He was hired to answer phones in the jewelry department, mostly on the merit of his French accent, and later trained as a jewelry specialist. But it was his uncle who opened his eyes to the beauty of the remarkable pieces that went on sale there.

The couturier seized upon a leaf brooch by Verdura at an auction preview, bypassing some of the more extravagant marvels on display for the graphic piece. “This is design,” Mr. Givenchy recalled his uncle saying. “This is the way you have to look at jewelry.” At that moment, he understood the artistic possibilities of form for the first time.

The cover of Mr. Givenchy’s new book, “Taffin,” published by Rizzoli.

When he established his own jewelry house, he called it Taffin as the Givenchy name, along with the couture company, had been sold in 1988 to LVMH Moët Hennessy Louis Vuitton. But the operating model mirrored that of Uncle Hubert’s: autonomy, experimentation and modern design for the most rarefied end of the market. Encouraged by the high jewelry example of JAR (Joel Rosenthal, a Paris-based American master of pavé designs), Mr. Givenchy said, he realized “you can make art and jewelry and you don’t have to be a big house.”

Caprice is perhaps the best advantage of independence. “Each piece is a sculpture,” he said. “I don’t come with a concept and say, I want to make a collection.” His jewels can be remarkably different from one another, influenced by what’s caught his eye recently, by the gemstones and by the client.

Almost all of his work is one-of-a-kind and custom-created. He laughed a bit sheepishly when asked, “Why bespoke?” The clatter of lunch plates rang out through the cafe, but Mr. Givenchy responded in a low voice. “I wanted to do choreography, and there is nothing less commercial than choreography,” he said. “I wanted to be true to art. I wanted to make jewelry that was art.”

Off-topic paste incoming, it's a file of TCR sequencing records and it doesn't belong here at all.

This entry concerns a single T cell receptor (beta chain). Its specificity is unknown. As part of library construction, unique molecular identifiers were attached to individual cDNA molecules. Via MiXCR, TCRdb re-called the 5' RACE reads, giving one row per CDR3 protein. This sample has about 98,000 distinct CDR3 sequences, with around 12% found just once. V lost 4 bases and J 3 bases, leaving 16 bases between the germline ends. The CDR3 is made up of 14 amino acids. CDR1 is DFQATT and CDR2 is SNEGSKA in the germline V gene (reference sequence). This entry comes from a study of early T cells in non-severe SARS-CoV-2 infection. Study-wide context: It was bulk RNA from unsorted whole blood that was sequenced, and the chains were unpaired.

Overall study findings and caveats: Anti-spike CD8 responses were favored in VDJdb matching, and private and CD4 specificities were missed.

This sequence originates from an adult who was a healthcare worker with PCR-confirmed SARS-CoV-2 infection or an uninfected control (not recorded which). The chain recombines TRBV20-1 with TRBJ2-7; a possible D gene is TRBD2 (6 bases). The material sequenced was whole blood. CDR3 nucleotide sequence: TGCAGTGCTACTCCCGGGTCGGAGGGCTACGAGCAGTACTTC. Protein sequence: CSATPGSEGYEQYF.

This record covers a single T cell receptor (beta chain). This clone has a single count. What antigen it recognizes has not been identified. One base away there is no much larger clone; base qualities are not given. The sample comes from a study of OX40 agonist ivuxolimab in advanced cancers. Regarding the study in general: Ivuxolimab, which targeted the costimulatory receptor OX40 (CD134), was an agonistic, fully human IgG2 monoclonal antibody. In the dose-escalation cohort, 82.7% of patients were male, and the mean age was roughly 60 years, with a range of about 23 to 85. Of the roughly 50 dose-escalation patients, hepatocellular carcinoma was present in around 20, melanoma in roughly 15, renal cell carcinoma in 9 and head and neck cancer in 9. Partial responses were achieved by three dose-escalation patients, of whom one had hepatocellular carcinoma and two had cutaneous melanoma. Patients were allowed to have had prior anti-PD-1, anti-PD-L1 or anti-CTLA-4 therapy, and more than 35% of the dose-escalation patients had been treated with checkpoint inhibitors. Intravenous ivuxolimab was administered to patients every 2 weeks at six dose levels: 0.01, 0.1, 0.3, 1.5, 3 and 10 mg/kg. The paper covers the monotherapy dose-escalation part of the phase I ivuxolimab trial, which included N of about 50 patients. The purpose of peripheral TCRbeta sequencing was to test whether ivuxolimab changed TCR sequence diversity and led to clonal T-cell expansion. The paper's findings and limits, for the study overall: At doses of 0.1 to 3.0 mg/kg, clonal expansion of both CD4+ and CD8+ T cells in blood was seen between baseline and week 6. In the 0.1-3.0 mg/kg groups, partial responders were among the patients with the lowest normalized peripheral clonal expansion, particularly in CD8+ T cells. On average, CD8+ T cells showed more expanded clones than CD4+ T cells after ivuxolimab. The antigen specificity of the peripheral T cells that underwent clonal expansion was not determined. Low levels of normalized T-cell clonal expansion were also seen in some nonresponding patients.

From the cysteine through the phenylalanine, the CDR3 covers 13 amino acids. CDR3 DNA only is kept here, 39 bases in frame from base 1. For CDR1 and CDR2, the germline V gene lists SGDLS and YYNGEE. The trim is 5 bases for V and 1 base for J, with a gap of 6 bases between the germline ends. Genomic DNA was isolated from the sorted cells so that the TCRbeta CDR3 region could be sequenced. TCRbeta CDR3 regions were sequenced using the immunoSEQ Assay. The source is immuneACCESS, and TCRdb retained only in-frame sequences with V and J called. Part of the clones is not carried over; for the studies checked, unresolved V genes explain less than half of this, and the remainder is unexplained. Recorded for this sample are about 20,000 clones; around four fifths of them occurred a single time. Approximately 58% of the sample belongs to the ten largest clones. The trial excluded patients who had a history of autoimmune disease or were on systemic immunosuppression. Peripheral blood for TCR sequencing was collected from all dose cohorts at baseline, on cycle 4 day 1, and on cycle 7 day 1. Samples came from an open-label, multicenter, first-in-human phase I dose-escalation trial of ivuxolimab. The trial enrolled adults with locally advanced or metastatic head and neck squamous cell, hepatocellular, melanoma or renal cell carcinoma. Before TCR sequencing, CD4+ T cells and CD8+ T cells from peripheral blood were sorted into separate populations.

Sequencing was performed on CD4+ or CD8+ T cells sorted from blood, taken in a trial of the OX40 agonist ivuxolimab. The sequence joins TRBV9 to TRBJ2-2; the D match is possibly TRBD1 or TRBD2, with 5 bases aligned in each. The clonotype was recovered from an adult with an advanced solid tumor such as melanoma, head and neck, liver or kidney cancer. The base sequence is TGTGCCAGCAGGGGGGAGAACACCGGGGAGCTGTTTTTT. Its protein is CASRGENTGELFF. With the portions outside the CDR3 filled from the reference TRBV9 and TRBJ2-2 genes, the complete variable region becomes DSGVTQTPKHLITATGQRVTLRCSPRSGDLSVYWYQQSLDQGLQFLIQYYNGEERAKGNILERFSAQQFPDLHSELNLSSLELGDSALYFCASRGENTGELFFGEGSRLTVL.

Leaning back in the scarlet booth, with all of Café La Belle Férronnière reflected in the beveled mirrors behind him, he glanced about, recalling the layers of sentiment this corner bar holds for him. During frequent weekend visits to his uncle at the Givenchy couture atelier nearby, his family had many meals here; his architect brother, who died recently, redesigned the interior a few years back.

Mr. Givenchy is still close with his uncle, now on the verge of 90, whom he would dine with later that same day. The couturier penned his blessings (in French) for the new book’s introduction, declaring that his nephew had proven that he, too, could become a great designer: “Your success was immediate, because you understood that times had changed and that it was necessary to create jewelry that was more youthful, more straightforward, more contemporary.”

Having a master couturier in the family may have motivated Mr. Givenchy, but he has found equal inspiration from his break with the past, and from his adopted city in particular. His headquarters are on the 25th floor of a Madison Avenue building with views of Midtown Manhattan, and after three decades in the city, the French accent that launched his jewelry career is now barely perceptible in his even-toned American English. He considers himself a genuine transplant — a New Yorker.

He points to expatriate jewelers before him — Verdura from Italy and Schlumberger from France among them — who came to America and established ateliers with a European sensibility blended with a strong sense of design. “They were extremely creative because they rid themselves of the walls of tradition,” Mr. Givenchy said. “In America, you can take chances.”

“I’m following in the footsteps of European jewelers who came and created American products,” he said, taking a last sip from his demitasse. “That’s what America is — it’s a melting pot, and I like to think of myself as an American jeweler.”